The Democratic Republic of Congo's power company says it may have to severely reduce hydroelectric production because of historically low levels in the Congo River.
"We fear that if we don't have enough water, we would have to stop the turbines because they cannot function when the water is below a certain level," said Medard Kitakani, an official of the National Electricity Company (SNEL).
Congo is one of many African countries struggling with the effects of an extended regional drought.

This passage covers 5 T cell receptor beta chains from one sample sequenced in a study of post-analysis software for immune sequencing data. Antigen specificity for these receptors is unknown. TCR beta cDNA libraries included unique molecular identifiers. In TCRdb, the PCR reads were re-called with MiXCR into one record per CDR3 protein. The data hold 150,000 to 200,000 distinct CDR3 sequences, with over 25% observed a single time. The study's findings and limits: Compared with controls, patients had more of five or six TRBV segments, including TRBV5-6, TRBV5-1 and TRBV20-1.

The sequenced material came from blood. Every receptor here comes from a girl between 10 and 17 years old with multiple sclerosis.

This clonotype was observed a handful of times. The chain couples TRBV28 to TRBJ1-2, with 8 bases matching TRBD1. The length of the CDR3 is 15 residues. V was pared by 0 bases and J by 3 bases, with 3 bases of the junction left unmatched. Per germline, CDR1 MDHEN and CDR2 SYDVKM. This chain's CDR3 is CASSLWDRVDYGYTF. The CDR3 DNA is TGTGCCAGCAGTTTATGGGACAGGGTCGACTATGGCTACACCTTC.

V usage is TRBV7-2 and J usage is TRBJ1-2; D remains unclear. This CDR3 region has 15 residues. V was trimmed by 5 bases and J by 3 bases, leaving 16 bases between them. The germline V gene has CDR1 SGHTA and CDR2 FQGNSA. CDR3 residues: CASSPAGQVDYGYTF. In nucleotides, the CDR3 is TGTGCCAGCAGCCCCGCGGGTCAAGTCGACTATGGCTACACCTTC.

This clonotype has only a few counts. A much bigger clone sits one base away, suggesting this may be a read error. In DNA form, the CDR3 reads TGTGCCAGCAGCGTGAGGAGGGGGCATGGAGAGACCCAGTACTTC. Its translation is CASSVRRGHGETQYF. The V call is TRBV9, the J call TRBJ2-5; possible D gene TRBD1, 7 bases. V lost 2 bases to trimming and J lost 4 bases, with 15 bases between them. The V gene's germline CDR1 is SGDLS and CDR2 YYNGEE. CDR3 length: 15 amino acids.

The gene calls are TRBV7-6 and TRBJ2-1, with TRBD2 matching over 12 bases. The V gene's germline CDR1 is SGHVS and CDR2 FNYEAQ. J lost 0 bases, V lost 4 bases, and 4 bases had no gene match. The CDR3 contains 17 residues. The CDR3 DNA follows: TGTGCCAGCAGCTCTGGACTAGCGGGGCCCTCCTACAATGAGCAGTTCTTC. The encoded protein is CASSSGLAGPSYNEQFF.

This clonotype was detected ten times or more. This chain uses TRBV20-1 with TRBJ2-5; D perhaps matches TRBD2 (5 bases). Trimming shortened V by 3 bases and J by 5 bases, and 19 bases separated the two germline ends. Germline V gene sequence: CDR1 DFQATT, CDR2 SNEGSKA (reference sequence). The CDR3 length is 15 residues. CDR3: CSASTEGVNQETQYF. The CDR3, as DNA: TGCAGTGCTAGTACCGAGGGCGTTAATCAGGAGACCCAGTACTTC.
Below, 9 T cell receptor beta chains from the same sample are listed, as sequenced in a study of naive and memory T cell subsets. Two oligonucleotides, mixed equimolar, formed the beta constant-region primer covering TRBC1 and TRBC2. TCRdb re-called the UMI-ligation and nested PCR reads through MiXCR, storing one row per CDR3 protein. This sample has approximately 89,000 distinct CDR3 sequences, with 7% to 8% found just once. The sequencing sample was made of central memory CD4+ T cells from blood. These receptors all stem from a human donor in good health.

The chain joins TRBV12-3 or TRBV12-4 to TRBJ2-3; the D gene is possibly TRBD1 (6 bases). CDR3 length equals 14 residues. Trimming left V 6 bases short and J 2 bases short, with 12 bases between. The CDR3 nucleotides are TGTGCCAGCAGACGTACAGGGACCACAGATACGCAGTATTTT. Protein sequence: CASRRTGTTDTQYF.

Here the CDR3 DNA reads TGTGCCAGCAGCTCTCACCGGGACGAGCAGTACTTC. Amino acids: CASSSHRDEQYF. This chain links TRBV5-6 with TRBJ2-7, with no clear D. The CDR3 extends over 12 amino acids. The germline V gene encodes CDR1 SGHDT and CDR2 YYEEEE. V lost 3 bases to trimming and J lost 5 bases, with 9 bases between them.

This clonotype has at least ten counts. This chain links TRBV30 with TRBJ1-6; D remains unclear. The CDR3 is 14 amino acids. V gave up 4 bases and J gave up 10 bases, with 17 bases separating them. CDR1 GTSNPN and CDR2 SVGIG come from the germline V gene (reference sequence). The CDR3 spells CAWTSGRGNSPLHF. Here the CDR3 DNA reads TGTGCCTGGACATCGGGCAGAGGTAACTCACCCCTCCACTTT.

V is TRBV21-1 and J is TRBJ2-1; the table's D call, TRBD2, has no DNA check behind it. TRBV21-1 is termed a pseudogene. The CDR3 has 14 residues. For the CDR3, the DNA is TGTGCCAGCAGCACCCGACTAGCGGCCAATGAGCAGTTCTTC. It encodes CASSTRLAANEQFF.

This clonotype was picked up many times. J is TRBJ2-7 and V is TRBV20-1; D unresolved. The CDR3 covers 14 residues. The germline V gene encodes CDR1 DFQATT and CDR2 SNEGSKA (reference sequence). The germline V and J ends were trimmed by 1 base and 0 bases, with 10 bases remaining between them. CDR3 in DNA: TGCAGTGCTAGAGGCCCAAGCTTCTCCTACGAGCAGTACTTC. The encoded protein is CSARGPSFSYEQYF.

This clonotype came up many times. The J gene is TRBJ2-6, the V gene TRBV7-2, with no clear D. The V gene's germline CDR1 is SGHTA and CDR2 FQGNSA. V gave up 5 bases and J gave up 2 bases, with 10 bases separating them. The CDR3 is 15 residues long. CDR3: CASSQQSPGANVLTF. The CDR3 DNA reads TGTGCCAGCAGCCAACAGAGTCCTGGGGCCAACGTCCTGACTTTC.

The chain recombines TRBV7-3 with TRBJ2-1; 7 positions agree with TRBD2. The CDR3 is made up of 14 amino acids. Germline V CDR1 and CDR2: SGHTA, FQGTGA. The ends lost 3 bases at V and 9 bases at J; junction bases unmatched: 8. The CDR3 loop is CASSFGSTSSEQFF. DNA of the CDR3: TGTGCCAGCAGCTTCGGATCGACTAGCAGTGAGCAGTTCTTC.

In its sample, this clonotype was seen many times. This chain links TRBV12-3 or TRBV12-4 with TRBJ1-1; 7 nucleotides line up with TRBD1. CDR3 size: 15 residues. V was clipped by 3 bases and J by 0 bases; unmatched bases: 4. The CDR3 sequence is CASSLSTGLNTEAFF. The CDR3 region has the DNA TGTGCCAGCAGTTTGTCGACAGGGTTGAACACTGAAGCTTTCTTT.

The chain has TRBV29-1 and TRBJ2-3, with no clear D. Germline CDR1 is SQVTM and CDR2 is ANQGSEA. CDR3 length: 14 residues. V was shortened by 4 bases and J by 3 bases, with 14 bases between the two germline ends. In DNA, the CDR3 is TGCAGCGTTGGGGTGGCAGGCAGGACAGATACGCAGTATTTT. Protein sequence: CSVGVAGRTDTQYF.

SNEL said this week that water levels in the Congo River — one of the longest and deepest in Africa — are at their lowest point in the past 100 years.
A cut in power could have major effects on the economy, especially in the mining industries, which depend on the river for electricity.
Kitakani told VOA French to Africa that SNEL currently produces 900 megawatts, the bulk of it coming from a hydroelectric complex near the western city of Matadi.
Production could drop to 350 to 400 megawatts during the coming dry season if the river level falls too low, he said.